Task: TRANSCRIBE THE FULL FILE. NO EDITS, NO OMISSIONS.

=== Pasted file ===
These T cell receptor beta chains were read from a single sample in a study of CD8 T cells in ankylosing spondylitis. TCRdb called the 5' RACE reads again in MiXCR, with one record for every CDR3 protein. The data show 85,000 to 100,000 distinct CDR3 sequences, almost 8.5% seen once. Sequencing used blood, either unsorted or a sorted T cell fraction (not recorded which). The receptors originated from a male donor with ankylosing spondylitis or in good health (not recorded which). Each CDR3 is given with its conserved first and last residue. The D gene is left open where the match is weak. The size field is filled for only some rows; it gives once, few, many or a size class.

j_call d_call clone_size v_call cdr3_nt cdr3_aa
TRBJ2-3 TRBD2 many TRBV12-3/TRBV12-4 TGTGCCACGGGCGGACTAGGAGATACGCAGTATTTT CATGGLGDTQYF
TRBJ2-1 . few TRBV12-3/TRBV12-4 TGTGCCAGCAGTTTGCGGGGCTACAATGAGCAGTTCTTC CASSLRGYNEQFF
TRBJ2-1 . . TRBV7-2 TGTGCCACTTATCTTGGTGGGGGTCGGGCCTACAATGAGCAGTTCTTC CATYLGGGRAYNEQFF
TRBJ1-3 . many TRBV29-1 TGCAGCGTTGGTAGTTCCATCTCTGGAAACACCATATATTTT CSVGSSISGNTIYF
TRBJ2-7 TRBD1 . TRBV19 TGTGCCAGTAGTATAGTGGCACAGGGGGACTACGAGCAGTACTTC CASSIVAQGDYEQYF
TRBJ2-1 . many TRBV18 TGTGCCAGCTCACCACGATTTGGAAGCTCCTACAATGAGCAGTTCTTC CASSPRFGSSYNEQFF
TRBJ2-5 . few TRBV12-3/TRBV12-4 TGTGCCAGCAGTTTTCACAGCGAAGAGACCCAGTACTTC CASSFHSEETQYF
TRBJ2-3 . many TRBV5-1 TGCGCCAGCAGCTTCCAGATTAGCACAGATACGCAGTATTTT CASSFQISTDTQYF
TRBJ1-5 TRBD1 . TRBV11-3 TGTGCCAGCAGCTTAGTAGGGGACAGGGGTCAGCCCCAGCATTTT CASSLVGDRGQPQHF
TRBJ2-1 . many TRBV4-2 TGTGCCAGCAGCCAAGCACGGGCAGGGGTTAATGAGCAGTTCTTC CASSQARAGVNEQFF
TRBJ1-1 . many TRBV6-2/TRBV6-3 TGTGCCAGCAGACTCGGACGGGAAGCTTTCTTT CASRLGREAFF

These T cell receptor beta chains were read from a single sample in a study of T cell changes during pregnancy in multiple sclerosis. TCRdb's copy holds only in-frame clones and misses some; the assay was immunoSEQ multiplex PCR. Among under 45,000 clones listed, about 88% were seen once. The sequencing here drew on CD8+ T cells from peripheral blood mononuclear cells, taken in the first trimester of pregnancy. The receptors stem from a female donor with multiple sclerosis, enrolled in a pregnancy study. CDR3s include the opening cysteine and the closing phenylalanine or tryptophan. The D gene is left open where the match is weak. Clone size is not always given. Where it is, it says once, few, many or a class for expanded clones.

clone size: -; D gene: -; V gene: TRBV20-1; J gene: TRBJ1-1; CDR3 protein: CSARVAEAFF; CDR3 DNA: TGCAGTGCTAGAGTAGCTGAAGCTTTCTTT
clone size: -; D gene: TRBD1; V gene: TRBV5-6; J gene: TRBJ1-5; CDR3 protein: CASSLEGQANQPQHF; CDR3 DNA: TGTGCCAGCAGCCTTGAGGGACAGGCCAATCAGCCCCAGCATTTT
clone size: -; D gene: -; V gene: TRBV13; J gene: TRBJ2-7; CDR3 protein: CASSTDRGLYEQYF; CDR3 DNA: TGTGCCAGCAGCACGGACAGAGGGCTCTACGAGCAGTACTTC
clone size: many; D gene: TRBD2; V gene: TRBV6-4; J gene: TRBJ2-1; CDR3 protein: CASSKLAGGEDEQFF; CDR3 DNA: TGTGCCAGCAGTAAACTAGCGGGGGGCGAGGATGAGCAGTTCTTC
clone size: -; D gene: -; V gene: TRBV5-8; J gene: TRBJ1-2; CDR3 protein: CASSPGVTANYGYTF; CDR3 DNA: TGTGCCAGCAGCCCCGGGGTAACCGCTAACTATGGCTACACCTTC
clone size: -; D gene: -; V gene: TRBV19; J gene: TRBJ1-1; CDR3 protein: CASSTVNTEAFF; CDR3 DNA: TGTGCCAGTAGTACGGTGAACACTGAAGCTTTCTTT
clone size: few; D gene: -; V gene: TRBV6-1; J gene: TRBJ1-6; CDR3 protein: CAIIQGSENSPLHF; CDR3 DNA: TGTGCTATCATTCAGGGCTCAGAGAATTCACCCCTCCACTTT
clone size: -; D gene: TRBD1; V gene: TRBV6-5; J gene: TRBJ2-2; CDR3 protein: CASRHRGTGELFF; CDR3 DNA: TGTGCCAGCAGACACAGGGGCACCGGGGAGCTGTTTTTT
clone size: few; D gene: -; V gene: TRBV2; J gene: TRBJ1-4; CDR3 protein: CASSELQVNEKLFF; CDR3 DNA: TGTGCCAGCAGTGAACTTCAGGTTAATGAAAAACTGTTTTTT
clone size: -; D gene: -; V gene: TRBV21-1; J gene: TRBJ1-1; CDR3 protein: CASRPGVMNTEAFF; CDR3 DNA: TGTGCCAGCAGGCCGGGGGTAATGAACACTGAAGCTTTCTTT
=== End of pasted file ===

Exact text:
These T cell receptor beta chains were read from a single sample in a study of CD8 T cells in ankylosing spondylitis. TCRdb called the 5' RACE reads again in MiXCR, with one record for every CDR3 protein. The data show 85,000 to 100,000 distinct CDR3 sequences, almost 8.5% seen once. Sequencing used blood, either unsorted or a sorted T cell fraction (not recorded which). The receptors originated from a male donor with ankylosing spondylitis or in good health (not recorded which). Each CDR3 is given with its conserved first and last residue. The D gene is left open where the match is weak. The size field is filled for only some rows; it gives once, few, many or a size class.

j_call d_call clone_size v_call cdr3_nt cdr3_aa
TRBJ2-3 TRBD2 many TRBV12-3/TRBV12-4 TGTGCCACGGGCGGACTAGGAGATACGCAGTATTTT CATGGLGDTQYF
TRBJ2-1 . few TRBV12-3/TRBV12-4 TGTGCCAGCAGTTTGCGGGGCTACAATGAGCAGTTCTTC CASSLRGYNEQFF
TRBJ2-1 . . TRBV7-2 TGTGCCACTTATCTTGGTGGGGGTCGGGCCTACAATGAGCAGTTCTTC CATYLGGGRAYNEQFF
TRBJ1-3 . many TRBV29-1 TGCAGCGTTGGTAGTTCCATCTCTGGAAACACCATATATTTT CSVGSSISGNTIYF
TRBJ2-7 TRBD1 . TRBV19 TGTGCCAGTAGTATAGTGGCACAGGGGGACTACGAGCAGTACTTC CASSIVAQGDYEQYF
TRBJ2-1 . many TRBV18 TGTGCCAGCTCACCACGATTTGGAAGCTCCTACAATGAGCAGTTCTTC CASSPRFGSSYNEQFF
TRBJ2-5 . few TRBV12-3/TRBV12-4 TGTGCCAGCAGTTTTCACAGCGAAGAGACCCAGTACTTC CASSFHSEETQYF
TRBJ2-3 . many TRBV5-1 TGCGCCAGCAGCTTCCAGATTAGCACAGATACGCAGTATTTT CASSFQISTDTQYF
TRBJ1-5 TRBD1 . TRBV11-3 TGTGCCAGCAGCTTAGTAGGGGACAGGGGTCAGCCCCAGCATTTT CASSLVGDRGQPQHF
TRBJ2-1 . many TRBV4-2 TGTGCCAGCAGCCAAGCACGGGCAGGGGTTAATGAGCAGTTCTTC CASSQARAGVNEQFF
TRBJ1-1 . many TRBV6-2/TRBV6-3 TGTGCCAGCAGACTCGGACGGGAAGCTTTCTTT CASRLGREAFF

These T cell receptor beta chains were read from a single sample in a study of T cell changes during pregnancy in multiple sclerosis. TCRdb's copy holds only in-frame clones and misses some; the assay was immunoSEQ multiplex PCR. Among under 45,000 clones listed, about 88% were seen once. The sequencing here drew on CD8+ T cells from peripheral blood mononuclear cells, taken in the first trimester of pregnancy. The receptors stem from a female donor with multiple sclerosis, enrolled in a pregnancy study. CDR3s include the opening cysteine and the closing phenylalanine or tryptophan. The D gene is left open where the match is weak. Clone size is not always given. Where it is, it says once, few, many or a class for expanded clones.

clone size: -; D gene: -; V gene: TRBV20-1; J gene: TRBJ1-1; CDR3 protein: CSARVAEAFF; CDR3 DNA: TGCAGTGCTAGAGTAGCTGAAGCTTTCTTT
clone size: -; D gene: TRBD1; V gene: TRBV5-6; J gene: TRBJ1-5; CDR3 protein: CASSLEGQANQPQHF; CDR3 DNA: TGTGCCAGCAGCCTTGAGGGACAGGCCAATCAGCCCCAGCATTTT
clone size: -; D gene: -; V gene: TRBV13; J gene: TRBJ2-7; CDR3 protein: CASSTDRGLYEQYF; CDR3 DNA: TGTGCCAGCAGCACGGACAGAGGGCTCTACGAGCAGTACTTC
clone size: many; D gene: TRBD2; V gene: TRBV6-4; J gene: TRBJ2-1; CDR3 protein: CASSKLAGGEDEQFF; CDR3 DNA: TGTGCCAGCAGTAAACTAGCGGGGGGCGAGGATGAGCAGTTCTTC
clone size: -; D gene: -; V gene: TRBV5-8; J gene: TRBJ1-2; CDR3 protein: CASSPGVTANYGYTF; CDR3 DNA: TGTGCCAGCAGCCCCGGGGTAACCGCTAACTATGGCTACACCTTC
clone size: -; D gene: -; V gene: TRBV19; J gene: TRBJ1-1; CDR3 protein: CASSTVNTEAFF; CDR3 DNA: TGTGCCAGTAGTACGGTGAACACTGAAGCTTTCTTT
clone size: few; D gene: -; V gene: TRBV6-1; J gene: TRBJ1-6; CDR3 protein: CAIIQGSENSPLHF; CDR3 DNA: TGTGCTATCATTCAGGGCTCAGAGAATTCACCCCTCCACTTT
clone size: -; D gene: TRBD1; V gene: TRBV6-5; J gene: TRBJ2-2; CDR3 protein: CASRHRGTGELFF; CDR3 DNA: TGTGCCAGCAGACACAGGGGCACCGGGGAGCTGTTTTTT
clone size: few; D gene: -; V gene: TRBV2; J gene: TRBJ1-4; CDR3 protein: CASSELQVNEKLFF; CDR3 DNA: TGTGCCAGCAGTGAACTTCAGGTTAATGAAAAACTGTTTTTT
clone size: -; D gene: -; V gene: TRBV21-1; J gene: TRBJ1-1; CDR3 protein: CASRPGVMNTEAFF; CDR3 DNA: TGTGCCAGCAGGCCGGGGGTAATGAACACTGAAGCTTTCTTT